Valextra: Building growth by concentrating on core values
If there is a Milanese brand par excellence it is surely Valextra, the luxury bag business whose very name sums up much of what Milan is all about - travel and culture.
The name Valextra is an amalgam of valigeria, Italian for luggage, and extra, meaning superlative quality, which is what Valextra has stood for these past 85 years.
Founded in 1937 by Giovanni Fontana in Piazza San Babila, Milan’s key commercial hub, Valextra had somewhat drifted in recent years, but a visit to its presentation in the city last month, captured the marque in ruddier health and poised to grow rapidly.
It’s key strategy - concentrating on DNA, modernizing its archives and storytelling at haut niveau. Seen in the recent editions of their Iside bag, a hyper precision handbag presented in marvelously streaked black and white leather and finished with updated hardware.
“Functionality is always very important at Valextra. That’s the reason bags are made open on the side to show the construction and quality of the finish. That’s the Valextra signature, and the way connoisseurs recognize Valextra,” explained CEO Xavier Rougeaux.
All Valextra bags are trimmed with black lacquer the better to highlight their unique quality. Seen also in a new Milan handbag, made in innovative Valextra leather that plays on the multi-dimensional feel of the brand’s signature Millepunte calf skin. Or apparent in the charmingly sleek Nolo crossbody bag, which boasts a hidden interior strap.
“It’s important to create the right vestiaire. A bag from the archives back in the 1960s, but updated to be more ergonomic for tdoay,” adds Rougeaux, who was named CEO in January 2021.
To this day, every single Valextra bag is numbered by the artisan who makes it, guaranteeing great customer care. “It is very important we continue that tradition. One reason we brought back our factory,” notes the CEO.
In effect, Valextra transferred its previous rural plant, based in the countryside outside of Bergamo, to Rho, the last stop on Milan’s main metro line and the site of the giant Fiera Milano, the world’s most prestigious industrial design salon.
“We asked ourselves how, do you collect young artisans and train them and then get back to Milano? How do we protect all these various skills. So, we created a space were all this happens in Rho, just 30 minutes from central Milano. We have also launched a new Valextra Academy, working with Italian fashion schools to recruit students who want to become artisans. Creating the transition so these skills will not be lost,” stresses Rougeaux.
Today, there are 30 employees in Valextra’s central Milan offices, and 35 at the factory.
“Our factory is about pre-industrialization – where pattern making, samples and prototypes are made, plus small, limited runs of production,” he notes. Though most of the actual production is handled by a handful of laboratories spread across Tuscany, Le Marche, Vincenzo and Venice.
Worldwide, Valextra boasts 33 boutiques, many of them in Japan, which is “a huge and booming market. China is a challenge. And we have recently opened two shops in Korea, and one in Taipei in Taiwan. Now, we are looking more at the West. And want to increase our presence in both Paris and London,” explained Rougeaux, who prior to Valextra, had been CEO of Smythson in London, and held senior positions at Loro Piana and Sergio Rossi.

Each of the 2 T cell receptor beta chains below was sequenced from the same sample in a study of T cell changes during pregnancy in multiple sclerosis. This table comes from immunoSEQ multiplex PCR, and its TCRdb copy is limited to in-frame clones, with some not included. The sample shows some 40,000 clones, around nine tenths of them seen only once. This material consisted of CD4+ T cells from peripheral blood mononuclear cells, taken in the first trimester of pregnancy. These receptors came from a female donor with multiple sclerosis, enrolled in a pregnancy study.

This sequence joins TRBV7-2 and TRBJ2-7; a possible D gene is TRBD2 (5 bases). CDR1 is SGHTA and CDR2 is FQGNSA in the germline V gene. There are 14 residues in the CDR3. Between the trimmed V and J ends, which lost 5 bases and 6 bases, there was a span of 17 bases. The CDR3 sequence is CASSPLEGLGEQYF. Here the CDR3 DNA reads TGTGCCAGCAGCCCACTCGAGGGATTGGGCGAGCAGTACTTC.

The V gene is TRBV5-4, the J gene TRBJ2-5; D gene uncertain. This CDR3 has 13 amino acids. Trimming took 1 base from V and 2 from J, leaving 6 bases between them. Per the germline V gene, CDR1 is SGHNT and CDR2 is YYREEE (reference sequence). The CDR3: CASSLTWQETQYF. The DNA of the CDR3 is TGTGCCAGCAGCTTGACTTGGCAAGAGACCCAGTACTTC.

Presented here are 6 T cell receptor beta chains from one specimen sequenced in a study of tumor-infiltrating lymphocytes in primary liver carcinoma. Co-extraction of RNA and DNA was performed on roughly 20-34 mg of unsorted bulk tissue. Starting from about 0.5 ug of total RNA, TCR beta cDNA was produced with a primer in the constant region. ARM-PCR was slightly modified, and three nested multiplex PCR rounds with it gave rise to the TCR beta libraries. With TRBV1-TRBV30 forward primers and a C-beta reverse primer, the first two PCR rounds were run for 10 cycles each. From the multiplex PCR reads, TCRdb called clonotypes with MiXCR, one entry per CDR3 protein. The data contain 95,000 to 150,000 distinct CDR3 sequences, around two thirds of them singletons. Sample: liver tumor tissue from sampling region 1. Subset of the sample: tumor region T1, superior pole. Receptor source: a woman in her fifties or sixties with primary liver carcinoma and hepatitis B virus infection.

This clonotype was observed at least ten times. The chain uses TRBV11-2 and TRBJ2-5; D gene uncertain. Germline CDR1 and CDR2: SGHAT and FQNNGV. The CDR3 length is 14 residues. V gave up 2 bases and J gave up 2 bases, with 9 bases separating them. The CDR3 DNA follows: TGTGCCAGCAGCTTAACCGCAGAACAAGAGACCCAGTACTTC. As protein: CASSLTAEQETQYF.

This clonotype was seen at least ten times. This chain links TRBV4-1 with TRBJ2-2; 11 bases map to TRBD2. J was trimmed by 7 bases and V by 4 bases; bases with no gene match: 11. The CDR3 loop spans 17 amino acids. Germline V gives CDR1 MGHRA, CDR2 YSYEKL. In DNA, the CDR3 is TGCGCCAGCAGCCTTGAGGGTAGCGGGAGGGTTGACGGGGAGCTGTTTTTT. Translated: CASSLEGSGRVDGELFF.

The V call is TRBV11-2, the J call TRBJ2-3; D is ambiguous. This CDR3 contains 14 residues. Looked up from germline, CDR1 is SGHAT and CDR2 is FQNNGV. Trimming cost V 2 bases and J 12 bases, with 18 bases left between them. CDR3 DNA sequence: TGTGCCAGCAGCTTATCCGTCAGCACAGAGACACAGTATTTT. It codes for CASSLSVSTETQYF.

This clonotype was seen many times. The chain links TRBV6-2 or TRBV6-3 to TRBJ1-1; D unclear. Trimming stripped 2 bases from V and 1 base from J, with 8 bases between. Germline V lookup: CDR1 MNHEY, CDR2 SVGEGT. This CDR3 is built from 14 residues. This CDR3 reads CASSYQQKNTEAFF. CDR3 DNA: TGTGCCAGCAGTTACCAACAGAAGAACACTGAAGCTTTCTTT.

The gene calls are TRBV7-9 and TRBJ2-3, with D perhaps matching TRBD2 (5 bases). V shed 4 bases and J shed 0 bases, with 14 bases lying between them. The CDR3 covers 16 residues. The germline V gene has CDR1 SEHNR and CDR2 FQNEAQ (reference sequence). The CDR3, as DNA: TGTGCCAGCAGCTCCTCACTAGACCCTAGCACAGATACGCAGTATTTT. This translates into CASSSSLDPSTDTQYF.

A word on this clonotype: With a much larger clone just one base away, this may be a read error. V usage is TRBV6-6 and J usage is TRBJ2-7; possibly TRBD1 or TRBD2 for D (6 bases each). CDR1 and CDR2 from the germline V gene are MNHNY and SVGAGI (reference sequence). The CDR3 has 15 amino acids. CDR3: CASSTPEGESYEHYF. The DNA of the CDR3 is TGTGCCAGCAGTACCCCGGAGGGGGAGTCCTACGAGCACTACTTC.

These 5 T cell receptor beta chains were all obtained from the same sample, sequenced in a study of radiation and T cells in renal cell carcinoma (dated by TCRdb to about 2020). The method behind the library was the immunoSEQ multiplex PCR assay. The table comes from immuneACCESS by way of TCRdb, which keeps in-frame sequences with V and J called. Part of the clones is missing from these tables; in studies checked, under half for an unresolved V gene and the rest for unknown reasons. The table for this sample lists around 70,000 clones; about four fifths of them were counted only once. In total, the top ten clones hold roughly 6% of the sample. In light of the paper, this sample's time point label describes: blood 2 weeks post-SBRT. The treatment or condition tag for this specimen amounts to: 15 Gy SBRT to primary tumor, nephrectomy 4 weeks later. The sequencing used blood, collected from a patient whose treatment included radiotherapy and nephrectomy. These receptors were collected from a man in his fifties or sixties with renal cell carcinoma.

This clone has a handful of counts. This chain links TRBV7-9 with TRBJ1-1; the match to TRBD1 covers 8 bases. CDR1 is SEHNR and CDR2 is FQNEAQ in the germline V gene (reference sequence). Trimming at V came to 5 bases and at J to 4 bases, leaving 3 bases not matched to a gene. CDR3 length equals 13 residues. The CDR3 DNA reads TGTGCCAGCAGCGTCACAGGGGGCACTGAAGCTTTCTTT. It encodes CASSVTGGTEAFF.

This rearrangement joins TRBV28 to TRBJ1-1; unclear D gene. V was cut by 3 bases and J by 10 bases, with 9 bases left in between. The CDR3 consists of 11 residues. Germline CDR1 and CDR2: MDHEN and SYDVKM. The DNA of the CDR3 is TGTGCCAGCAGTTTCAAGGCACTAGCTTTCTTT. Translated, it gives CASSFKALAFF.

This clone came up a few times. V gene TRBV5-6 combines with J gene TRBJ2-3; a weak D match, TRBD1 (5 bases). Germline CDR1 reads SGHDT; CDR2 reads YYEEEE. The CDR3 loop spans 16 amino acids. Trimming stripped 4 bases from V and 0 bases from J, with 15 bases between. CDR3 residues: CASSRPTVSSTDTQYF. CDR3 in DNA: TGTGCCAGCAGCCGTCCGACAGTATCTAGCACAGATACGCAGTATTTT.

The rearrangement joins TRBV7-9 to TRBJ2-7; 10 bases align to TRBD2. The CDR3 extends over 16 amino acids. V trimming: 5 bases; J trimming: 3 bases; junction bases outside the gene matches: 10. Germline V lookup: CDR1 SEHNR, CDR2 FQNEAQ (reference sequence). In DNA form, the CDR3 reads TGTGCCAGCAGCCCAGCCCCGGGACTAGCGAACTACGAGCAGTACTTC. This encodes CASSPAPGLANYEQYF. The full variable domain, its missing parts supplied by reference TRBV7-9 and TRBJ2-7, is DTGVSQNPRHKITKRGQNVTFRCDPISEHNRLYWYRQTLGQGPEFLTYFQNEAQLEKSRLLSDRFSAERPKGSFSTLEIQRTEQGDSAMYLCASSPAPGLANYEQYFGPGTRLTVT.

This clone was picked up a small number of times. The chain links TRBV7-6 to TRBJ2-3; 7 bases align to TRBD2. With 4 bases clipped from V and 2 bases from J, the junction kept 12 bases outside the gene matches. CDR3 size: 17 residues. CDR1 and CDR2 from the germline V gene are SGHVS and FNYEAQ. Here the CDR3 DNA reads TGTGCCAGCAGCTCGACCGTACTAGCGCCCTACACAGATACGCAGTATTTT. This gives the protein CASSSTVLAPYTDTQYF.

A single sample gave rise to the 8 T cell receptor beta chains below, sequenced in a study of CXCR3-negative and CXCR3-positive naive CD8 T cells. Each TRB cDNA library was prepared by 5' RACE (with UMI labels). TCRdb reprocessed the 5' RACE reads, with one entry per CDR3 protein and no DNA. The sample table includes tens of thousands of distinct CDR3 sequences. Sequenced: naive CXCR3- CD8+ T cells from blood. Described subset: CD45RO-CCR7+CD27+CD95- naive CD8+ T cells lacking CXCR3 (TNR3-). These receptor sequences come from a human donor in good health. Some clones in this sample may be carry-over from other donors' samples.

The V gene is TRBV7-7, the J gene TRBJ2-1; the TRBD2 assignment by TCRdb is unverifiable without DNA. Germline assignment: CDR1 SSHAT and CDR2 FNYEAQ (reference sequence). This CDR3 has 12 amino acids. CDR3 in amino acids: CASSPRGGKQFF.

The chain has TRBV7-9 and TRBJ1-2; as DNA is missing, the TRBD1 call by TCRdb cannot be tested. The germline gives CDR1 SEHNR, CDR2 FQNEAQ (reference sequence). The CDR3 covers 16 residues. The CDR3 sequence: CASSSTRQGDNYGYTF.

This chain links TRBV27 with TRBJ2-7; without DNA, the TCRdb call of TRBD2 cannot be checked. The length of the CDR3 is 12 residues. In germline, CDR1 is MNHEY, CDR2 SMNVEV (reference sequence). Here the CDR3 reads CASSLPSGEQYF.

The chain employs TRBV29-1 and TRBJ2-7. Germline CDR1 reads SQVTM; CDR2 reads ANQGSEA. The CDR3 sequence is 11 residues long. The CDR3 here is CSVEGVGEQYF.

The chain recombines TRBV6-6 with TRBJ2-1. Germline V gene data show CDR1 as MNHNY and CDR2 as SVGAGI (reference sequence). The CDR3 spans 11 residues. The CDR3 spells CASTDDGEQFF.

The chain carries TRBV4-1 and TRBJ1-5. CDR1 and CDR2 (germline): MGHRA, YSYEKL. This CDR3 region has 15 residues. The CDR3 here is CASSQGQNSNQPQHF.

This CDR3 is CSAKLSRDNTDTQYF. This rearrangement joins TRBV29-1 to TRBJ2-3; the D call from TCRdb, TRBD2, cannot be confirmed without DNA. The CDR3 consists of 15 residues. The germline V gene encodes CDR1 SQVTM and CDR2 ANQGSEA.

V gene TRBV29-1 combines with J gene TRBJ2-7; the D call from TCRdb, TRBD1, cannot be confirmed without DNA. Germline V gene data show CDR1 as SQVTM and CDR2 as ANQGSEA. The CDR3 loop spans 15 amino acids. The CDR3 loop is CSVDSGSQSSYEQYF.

Valextra initially gained an international reputation for making very expensive handbags in exotic hides like alligator and hippopotamus. And it has always been noted for its logo-free approach, so Valextra’s bags have been carried by the likes of Gianni Agnelli, Jackie Onassis, Sharon Stone and Reese Witherspoon.
Historically, Valextra has kept wholesale tight - currently selling in less than 40 doors, albeit at the high-end of the market – like Bergdorf Goodman, Antonia in Milan and Farfetch and Luisa Via Roma online.
“Our brand needs story telling, as Valextra requires emotions and expressions to nurture a relationship with the final customer,” says Rougeaux.
The house does not release figures, but is understood to enjoy annual sales of around 60 million euros, with double digit growth expected this year. Valextra is controlled by Neo Capital, a French luxury investment firm which also controls Vuarnet, and a 30% stake in Victoria Beckham. While the chairman of the UK fashion house, Ralph Toledano, is also a board member of Valextra.
Valextra’s brand’s hyper distinctive leather products were elegantly displayed inside its flagship boutique on via Manzoni. It’s HQ is upstairs within the same cut-stone palazzo, located just 50 metres from La Scala. Products – including original white calf-skin suitcases dreamed up by founder Fontana over a half century ago - are placed beside modern creations, all presented alongside ceramics, vases and fine glass by Italian masters like Gio Ponti. The brand’s next big step: a wheelie case that riffs on an iconic shape.
Valextra has always been noted for its beautiful calf skin, and special grain that takes colors especially well. One of the specificities of Valextra is that all its colors are custom made for the brand – nothing off the shelf. All created by its own design team and produced by Italian tanneries just for the brand.
“Our founder was so passionate about his choice of leather, and he wanted our craftsmen to make things perfectly. Hence the precision of the lacquer. Valextra is about engineering beauty. It’s a Milanese design heritage,” enthused the French-born CEO.
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